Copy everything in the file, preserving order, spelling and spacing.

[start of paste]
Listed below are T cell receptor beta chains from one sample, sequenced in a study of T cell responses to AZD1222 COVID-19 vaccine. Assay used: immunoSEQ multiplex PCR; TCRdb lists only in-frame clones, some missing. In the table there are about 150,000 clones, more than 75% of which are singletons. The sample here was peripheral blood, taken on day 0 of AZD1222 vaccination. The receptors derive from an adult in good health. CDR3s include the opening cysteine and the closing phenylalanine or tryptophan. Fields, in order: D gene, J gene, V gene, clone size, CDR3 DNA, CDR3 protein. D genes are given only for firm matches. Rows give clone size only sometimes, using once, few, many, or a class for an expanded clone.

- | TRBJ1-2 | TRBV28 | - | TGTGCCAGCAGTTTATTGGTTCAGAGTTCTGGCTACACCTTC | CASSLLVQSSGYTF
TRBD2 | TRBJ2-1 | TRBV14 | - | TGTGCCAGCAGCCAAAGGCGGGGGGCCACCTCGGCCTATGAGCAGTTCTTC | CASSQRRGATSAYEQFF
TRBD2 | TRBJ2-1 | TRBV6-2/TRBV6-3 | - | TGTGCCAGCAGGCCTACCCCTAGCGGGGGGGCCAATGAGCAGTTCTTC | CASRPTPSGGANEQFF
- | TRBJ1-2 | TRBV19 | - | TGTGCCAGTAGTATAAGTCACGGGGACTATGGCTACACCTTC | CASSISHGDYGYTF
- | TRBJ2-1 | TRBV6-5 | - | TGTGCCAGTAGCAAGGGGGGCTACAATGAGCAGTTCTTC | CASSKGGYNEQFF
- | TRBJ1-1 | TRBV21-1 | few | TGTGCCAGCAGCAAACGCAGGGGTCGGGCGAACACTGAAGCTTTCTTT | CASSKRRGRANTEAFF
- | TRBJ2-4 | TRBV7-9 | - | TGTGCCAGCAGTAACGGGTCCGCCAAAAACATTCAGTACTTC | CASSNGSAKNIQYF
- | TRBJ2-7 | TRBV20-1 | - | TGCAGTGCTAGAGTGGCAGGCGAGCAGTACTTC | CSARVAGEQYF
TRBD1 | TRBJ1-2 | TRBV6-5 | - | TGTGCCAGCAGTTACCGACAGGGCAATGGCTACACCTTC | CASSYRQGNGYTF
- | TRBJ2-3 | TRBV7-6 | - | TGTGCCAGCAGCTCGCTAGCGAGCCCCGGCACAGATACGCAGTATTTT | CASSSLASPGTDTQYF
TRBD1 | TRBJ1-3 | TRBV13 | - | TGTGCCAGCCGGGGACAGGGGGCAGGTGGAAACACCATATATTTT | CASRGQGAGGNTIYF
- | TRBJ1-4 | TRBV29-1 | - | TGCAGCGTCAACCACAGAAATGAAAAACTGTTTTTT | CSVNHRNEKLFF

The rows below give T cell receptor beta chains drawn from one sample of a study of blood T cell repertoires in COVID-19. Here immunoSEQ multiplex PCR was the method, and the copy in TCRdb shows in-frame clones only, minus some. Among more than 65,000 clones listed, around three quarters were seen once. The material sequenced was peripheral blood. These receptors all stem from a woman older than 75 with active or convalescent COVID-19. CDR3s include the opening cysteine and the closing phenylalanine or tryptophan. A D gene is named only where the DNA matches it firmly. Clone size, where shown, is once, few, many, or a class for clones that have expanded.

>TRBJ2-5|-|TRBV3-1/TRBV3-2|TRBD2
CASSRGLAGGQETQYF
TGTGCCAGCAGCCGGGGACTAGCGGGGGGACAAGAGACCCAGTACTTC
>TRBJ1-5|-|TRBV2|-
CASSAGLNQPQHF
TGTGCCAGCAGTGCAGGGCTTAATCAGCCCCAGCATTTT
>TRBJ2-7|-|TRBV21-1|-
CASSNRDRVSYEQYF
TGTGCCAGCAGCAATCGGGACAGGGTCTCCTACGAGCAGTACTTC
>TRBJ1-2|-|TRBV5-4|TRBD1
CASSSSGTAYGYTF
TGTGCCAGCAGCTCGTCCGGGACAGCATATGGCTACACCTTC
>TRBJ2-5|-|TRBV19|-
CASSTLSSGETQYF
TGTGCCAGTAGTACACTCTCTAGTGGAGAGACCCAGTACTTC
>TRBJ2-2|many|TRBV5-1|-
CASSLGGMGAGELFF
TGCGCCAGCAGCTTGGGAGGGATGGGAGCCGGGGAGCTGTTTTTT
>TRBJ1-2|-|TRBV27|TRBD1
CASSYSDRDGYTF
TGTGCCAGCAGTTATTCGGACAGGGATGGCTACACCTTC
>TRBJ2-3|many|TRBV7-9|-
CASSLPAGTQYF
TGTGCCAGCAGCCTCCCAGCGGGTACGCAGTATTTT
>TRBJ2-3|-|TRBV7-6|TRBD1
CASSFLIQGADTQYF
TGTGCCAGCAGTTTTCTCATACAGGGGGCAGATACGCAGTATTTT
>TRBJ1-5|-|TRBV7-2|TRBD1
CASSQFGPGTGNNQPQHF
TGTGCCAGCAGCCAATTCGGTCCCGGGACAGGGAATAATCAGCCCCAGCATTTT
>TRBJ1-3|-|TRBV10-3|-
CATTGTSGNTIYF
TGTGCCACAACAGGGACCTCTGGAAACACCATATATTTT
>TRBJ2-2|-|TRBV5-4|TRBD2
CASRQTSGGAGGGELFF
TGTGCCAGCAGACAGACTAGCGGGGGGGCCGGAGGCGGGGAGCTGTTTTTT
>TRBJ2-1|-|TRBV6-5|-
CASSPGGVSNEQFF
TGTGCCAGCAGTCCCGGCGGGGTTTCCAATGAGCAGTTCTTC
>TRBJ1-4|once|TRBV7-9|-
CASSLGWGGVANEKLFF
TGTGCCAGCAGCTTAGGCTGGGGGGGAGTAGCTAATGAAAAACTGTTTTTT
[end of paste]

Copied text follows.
Listed below are T cell receptor beta chains from one sample, sequenced in a study of T cell responses to AZD1222 COVID-19 vaccine. Assay used: immunoSEQ multiplex PCR; TCRdb lists only in-frame clones, some missing. In the table there are about 150,000 clones, more than 75% of which are singletons. The sample here was peripheral blood, taken on day 0 of AZD1222 vaccination. The receptors derive from an adult in good health. CDR3s include the opening cysteine and the closing phenylalanine or tryptophan. Fields, in order: D gene, J gene, V gene, clone size, CDR3 DNA, CDR3 protein. D genes are given only for firm matches. Rows give clone size only sometimes, using once, few, many, or a class for an expanded clone.

- | TRBJ1-2 | TRBV28 | - | TGTGCCAGCAGTTTATTGGTTCAGAGTTCTGGCTACACCTTC | CASSLLVQSSGYTF
TRBD2 | TRBJ2-1 | TRBV14 | - | TGTGCCAGCAGCCAAAGGCGGGGGGCCACCTCGGCCTATGAGCAGTTCTTC | CASSQRRGATSAYEQFF
TRBD2 | TRBJ2-1 | TRBV6-2/TRBV6-3 | - | TGTGCCAGCAGGCCTACCCCTAGCGGGGGGGCCAATGAGCAGTTCTTC | CASRPTPSGGANEQFF
- | TRBJ1-2 | TRBV19 | - | TGTGCCAGTAGTATAAGTCACGGGGACTATGGCTACACCTTC | CASSISHGDYGYTF
- | TRBJ2-1 | TRBV6-5 | - | TGTGCCAGTAGCAAGGGGGGCTACAATGAGCAGTTCTTC | CASSKGGYNEQFF
- | TRBJ1-1 | TRBV21-1 | few | TGTGCCAGCAGCAAACGCAGGGGTCGGGCGAACACTGAAGCTTTCTTT | CASSKRRGRANTEAFF
- | TRBJ2-4 | TRBV7-9 | - | TGTGCCAGCAGTAACGGGTCCGCCAAAAACATTCAGTACTTC | CASSNGSAKNIQYF
- | TRBJ2-7 | TRBV20-1 | - | TGCAGTGCTAGAGTGGCAGGCGAGCAGTACTTC | CSARVAGEQYF
TRBD1 | TRBJ1-2 | TRBV6-5 | - | TGTGCCAGCAGTTACCGACAGGGCAATGGCTACACCTTC | CASSYRQGNGYTF
- | TRBJ2-3 | TRBV7-6 | - | TGTGCCAGCAGCTCGCTAGCGAGCCCCGGCACAGATACGCAGTATTTT | CASSSLASPGTDTQYF
TRBD1 | TRBJ1-3 | TRBV13 | - | TGTGCCAGCCGGGGACAGGGGGCAGGTGGAAACACCATATATTTT | CASRGQGAGGNTIYF
- | TRBJ1-4 | TRBV29-1 | - | TGCAGCGTCAACCACAGAAATGAAAAACTGTTTTTT | CSVNHRNEKLFF

The rows below give T cell receptor beta chains drawn from one sample of a study of blood T cell repertoires in COVID-19. Here immunoSEQ multiplex PCR was the method, and the copy in TCRdb shows in-frame clones only, minus some. Among more than 65,000 clones listed, around three quarters were seen once. The material sequenced was peripheral blood. These receptors all stem from a woman older than 75 with active or convalescent COVID-19. CDR3s include the opening cysteine and the closing phenylalanine or tryptophan. A D gene is named only where the DNA matches it firmly. Clone size, where shown, is once, few, many, or a class for clones that have expanded.

>TRBJ2-5|-|TRBV3-1/TRBV3-2|TRBD2
CASSRGLAGGQETQYF
TGTGCCAGCAGCCGGGGACTAGCGGGGGGACAAGAGACCCAGTACTTC
>TRBJ1-5|-|TRBV2|-
CASSAGLNQPQHF
TGTGCCAGCAGTGCAGGGCTTAATCAGCCCCAGCATTTT
>TRBJ2-7|-|TRBV21-1|-
CASSNRDRVSYEQYF
TGTGCCAGCAGCAATCGGGACAGGGTCTCCTACGAGCAGTACTTC
>TRBJ1-2|-|TRBV5-4|TRBD1
CASSSSGTAYGYTF
TGTGCCAGCAGCTCGTCCGGGACAGCATATGGCTACACCTTC
>TRBJ2-5|-|TRBV19|-
CASSTLSSGETQYF
TGTGCCAGTAGTACACTCTCTAGTGGAGAGACCCAGTACTTC
>TRBJ2-2|many|TRBV5-1|-
CASSLGGMGAGELFF
TGCGCCAGCAGCTTGGGAGGGATGGGAGCCGGGGAGCTGTTTTTT
>TRBJ1-2|-|TRBV27|TRBD1
CASSYSDRDGYTF
TGTGCCAGCAGTTATTCGGACAGGGATGGCTACACCTTC
>TRBJ2-3|many|TRBV7-9|-
CASSLPAGTQYF
TGTGCCAGCAGCCTCCCAGCGGGTACGCAGTATTTT
>TRBJ2-3|-|TRBV7-6|TRBD1
CASSFLIQGADTQYF
TGTGCCAGCAGTTTTCTCATACAGGGGGCAGATACGCAGTATTTT
>TRBJ1-5|-|TRBV7-2|TRBD1
CASSQFGPGTGNNQPQHF
TGTGCCAGCAGCCAATTCGGTCCCGGGACAGGGAATAATCAGCCCCAGCATTTT
>TRBJ1-3|-|TRBV10-3|-
CATTGTSGNTIYF
TGTGCCACAACAGGGACCTCTGGAAACACCATATATTTT
>TRBJ2-2|-|TRBV5-4|TRBD2
CASRQTSGGAGGGELFF
TGTGCCAGCAGACAGACTAGCGGGGGGGCCGGAGGCGGGGAGCTGTTTTTT
>TRBJ2-1|-|TRBV6-5|-
CASSPGGVSNEQFF
TGTGCCAGCAGTCCCGGCGGGGTTTCCAATGAGCAGTTCTTC
>TRBJ1-4|once|TRBV7-9|-
CASSLGWGGVANEKLFF
TGTGCCAGCAGCTTAGGCTGGGGGGGAGTAGCTAATGAAAAACTGTTTTTT